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How to Best "Lock" an Object in a Collaborative Whiteboard?

P: n/a
I'm developing a collaborative whiteboard, in which all objects
(shapes, clip art icons, etc.) are synchronized between all
participants in a session. It's working well, but I'm running into a
problem: if two people try to drag the same object at the same time,
nothing prevents them from doing so, and whichever one them lets go
first will have his move be the one that takes effect. (The other
person's client will probably crash at the moment, but that's just
from assertions.) Obviously, some form of locking is needed.

My question is not about the technical aspects _per se_, but more
about the UI aspects: I'm looking for suggestions on how best to
implement this so as not to annoy or confuse the user, while avoiding
the race conditions that tend to come with poor locking schemes.
Several possibilities have occured to me:

Before "picking up" an object, press a button to request a lock from
the server. (This is a client-server architecture, not peer-to-peer.)
If the object is not already locked, the server will grant you the
lock, and you can move it. This is probably the safest, but also the
most annoying and unintuitive, IMHO.

During the "pick up" (i.e., in the mousePressed handler), request the
lock, and until the lock is granted, block any movement of the object
(i.e., in the mouseDragged handler). This will result in the odd
behavior that the object will not move for 500ms or so, then suddenly
start.

Allow provisional motion while the lock status is being determined,
but only "commit" (during the mouseReleased handler) if the lock has
been granted; otherwise, discard the change and snap the object back
to its "official" position. This seems the closest to the way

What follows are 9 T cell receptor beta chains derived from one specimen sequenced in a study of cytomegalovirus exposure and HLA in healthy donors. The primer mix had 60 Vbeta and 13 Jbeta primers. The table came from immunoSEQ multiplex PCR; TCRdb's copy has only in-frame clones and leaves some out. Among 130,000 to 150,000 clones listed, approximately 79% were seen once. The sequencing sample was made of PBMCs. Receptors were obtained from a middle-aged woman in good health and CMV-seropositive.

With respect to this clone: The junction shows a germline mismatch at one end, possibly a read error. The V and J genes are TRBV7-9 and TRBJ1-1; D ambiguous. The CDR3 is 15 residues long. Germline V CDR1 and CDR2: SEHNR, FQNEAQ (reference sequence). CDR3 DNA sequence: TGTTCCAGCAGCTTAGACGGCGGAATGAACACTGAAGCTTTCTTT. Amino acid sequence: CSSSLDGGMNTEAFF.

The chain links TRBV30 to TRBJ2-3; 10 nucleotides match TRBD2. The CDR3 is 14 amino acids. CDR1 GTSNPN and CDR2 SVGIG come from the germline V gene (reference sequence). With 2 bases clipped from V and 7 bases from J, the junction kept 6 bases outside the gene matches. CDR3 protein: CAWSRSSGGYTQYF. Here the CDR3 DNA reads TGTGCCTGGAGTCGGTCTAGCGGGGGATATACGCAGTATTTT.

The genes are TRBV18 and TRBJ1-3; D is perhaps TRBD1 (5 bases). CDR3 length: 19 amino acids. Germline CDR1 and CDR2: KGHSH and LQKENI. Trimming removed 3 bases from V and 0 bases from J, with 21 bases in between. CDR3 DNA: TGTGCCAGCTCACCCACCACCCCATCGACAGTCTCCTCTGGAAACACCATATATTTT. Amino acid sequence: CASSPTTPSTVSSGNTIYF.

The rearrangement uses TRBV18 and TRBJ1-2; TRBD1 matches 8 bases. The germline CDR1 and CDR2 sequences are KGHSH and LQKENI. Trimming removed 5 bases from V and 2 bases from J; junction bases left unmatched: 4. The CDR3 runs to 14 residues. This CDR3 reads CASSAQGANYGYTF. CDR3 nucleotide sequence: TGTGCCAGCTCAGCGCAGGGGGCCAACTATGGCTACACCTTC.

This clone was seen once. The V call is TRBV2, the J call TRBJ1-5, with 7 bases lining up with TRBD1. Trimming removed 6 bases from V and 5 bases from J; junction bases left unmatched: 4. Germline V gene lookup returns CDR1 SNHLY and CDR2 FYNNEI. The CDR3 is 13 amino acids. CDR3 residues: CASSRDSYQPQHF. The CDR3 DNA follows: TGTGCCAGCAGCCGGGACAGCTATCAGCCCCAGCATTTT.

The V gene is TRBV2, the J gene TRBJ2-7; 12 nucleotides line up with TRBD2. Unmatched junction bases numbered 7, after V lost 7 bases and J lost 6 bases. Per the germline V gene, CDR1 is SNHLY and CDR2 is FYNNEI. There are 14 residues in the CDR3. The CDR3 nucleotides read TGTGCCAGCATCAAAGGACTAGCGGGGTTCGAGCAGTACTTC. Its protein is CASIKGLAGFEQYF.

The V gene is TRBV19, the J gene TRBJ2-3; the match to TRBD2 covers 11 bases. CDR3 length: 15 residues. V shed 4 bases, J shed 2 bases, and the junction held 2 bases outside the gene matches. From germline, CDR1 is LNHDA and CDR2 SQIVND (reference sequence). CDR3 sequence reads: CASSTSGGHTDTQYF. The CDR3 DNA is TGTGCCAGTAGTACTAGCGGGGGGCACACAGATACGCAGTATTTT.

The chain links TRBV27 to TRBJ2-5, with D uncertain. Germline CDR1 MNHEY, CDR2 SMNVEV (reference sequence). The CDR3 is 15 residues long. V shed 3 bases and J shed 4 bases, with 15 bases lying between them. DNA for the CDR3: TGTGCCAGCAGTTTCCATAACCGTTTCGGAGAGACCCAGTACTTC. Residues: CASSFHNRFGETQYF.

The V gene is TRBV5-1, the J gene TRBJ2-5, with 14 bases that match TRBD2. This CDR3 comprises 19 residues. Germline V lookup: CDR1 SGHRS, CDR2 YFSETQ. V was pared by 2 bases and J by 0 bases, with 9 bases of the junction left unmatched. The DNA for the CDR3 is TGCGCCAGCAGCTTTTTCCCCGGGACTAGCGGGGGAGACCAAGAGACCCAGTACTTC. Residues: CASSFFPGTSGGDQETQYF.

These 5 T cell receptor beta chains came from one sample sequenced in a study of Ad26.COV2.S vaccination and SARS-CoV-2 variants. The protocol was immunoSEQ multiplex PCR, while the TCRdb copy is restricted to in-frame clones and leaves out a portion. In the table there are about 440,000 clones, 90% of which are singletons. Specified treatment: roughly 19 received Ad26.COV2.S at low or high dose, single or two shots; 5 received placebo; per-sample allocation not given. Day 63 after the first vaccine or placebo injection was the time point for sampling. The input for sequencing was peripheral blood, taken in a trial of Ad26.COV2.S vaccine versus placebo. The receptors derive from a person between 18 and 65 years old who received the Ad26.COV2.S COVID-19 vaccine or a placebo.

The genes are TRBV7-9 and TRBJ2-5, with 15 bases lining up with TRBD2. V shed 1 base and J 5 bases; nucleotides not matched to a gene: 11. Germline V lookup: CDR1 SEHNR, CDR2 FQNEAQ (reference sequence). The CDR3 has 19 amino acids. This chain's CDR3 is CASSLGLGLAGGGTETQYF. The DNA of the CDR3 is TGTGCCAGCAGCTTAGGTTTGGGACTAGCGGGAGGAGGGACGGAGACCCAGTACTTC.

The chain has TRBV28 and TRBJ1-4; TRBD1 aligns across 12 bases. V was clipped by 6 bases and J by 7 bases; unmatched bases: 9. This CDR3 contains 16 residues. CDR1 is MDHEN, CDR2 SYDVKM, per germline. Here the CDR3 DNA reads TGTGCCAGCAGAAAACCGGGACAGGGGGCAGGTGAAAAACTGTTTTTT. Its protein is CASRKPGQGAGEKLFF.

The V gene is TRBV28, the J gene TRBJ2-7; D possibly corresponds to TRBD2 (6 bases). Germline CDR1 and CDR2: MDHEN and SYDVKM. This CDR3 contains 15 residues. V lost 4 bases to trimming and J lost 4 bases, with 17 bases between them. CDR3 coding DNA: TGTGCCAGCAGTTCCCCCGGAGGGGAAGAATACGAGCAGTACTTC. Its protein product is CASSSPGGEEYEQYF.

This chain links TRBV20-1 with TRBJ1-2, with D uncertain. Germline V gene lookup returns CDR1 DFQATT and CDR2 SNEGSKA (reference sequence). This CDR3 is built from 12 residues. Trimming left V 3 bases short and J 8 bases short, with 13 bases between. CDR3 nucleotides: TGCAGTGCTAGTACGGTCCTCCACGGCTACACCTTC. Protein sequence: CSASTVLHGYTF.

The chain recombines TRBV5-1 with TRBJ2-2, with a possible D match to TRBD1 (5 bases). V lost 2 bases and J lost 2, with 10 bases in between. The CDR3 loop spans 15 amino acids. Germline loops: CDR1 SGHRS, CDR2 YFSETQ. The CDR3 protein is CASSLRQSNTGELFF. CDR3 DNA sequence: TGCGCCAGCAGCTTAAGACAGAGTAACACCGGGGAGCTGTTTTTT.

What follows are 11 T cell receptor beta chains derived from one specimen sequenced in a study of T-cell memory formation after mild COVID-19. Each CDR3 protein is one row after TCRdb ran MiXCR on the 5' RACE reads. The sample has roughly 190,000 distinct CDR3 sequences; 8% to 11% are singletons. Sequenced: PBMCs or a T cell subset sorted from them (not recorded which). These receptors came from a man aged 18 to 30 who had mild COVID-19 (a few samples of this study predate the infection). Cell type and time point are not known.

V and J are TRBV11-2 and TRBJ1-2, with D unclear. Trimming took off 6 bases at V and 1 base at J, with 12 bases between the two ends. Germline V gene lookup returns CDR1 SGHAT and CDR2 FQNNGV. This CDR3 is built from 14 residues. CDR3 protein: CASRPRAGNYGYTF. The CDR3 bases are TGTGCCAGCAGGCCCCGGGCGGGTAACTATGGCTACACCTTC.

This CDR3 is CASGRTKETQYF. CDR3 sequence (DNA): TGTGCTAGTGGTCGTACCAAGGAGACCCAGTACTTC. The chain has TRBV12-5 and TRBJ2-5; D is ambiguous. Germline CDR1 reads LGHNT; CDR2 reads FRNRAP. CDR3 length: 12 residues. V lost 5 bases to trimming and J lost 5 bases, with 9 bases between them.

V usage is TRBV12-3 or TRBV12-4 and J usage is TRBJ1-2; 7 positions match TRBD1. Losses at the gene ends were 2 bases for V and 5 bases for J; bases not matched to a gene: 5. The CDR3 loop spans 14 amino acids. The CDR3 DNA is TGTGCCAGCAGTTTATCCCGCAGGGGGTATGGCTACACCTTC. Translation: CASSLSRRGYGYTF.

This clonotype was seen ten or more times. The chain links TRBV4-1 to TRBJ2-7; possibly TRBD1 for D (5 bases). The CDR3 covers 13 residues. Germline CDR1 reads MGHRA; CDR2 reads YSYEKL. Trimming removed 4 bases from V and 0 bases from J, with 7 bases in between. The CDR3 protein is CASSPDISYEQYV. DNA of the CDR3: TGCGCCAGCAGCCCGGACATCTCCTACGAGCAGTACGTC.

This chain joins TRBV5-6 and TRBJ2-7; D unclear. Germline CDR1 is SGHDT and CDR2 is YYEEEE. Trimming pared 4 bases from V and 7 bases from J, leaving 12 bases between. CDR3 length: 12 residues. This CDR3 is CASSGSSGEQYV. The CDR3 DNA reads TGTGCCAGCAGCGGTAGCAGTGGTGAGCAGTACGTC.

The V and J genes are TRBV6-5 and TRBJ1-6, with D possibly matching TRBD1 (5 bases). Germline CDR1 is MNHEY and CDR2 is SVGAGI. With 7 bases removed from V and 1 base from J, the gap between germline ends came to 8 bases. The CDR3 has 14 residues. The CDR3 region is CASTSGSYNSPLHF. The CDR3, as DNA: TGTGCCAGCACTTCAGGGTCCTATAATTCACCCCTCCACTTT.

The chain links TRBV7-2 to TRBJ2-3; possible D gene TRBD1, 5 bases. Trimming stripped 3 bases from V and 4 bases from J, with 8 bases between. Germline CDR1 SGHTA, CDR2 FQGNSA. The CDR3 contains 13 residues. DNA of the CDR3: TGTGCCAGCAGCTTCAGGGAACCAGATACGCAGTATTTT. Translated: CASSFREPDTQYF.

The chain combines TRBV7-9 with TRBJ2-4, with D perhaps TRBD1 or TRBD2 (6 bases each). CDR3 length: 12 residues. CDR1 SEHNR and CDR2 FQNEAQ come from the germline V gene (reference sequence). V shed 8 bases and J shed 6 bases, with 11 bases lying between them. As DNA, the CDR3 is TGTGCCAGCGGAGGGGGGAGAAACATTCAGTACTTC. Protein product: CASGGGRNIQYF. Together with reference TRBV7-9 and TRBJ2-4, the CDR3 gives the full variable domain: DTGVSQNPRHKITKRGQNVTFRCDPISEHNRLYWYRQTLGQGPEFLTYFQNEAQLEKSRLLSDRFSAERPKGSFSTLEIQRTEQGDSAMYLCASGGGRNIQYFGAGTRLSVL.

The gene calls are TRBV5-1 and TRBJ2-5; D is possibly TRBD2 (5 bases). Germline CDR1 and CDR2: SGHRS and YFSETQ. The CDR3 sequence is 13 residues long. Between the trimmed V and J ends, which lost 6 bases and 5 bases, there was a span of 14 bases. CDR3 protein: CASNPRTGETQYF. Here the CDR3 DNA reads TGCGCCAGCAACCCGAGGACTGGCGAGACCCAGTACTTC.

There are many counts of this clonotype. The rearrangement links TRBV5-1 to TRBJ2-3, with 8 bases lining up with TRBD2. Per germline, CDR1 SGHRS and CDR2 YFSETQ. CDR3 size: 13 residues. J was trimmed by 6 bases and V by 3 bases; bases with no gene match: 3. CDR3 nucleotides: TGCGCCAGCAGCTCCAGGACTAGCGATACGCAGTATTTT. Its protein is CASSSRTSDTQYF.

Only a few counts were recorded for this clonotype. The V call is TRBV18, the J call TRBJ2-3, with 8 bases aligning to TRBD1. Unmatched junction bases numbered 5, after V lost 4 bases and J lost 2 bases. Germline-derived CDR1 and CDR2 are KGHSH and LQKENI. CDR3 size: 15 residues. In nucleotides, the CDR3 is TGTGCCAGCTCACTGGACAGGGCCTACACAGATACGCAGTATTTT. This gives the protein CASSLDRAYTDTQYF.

client-server computer games (i.e., networked Quake, etc.) work, but I
don't know how well that would go over with the users.

Incidentally, both the latter options seem more race-prone than the
first (especially the last one).

Any comments on my ideas, or other suggestions for how to solve this
issue, would be much appreciated. Thanks!
--
Aaron Davies
aa**********@gmail.com.invalid
Jul 17 '05 #1
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P: n/a
On 24 Jun 2004 07:41:14 -0700, aa**********@gmail.com (Aaron Davies)
wrote or quoted :
Before "picking up" an object, press a button to request a lock from
the server.


that will annoy your users no end. It slows down their process, and
most of the time does nothing practical.

What if you try something like this.

As soon as somebody picks something up, you send a message to the
other end to both change its colour and to lock it. The message may
arrive a little too late. The guy at the other end may gave already
picked it up.

It should then start "going electric" is someway giving a tingling
effect to hint you should let go since the other guy has a hold of it
too. In the meantime it freezes position. If one guy lets go, he sends
a message to the other, which lets him continue. Otherwise the object
is frozen until one guy lets go. Normal social rules of deference
should resolve most conflicts quickly.

If neither lets go, the system should after X seconds break the
deadlock by giving control randomly to one party or the other, or to
the higher ranking one if that is defined.

This is roughly like the difference between polled and Ethernet
collision detect protocols.

--
Canadian Mind Products, Roedy Green.
Coaching, problem solving, economical contract programming.
See http://mindprod.com/jgloss/jgloss.html for The Java Glossary.
Jul 17 '05 #2

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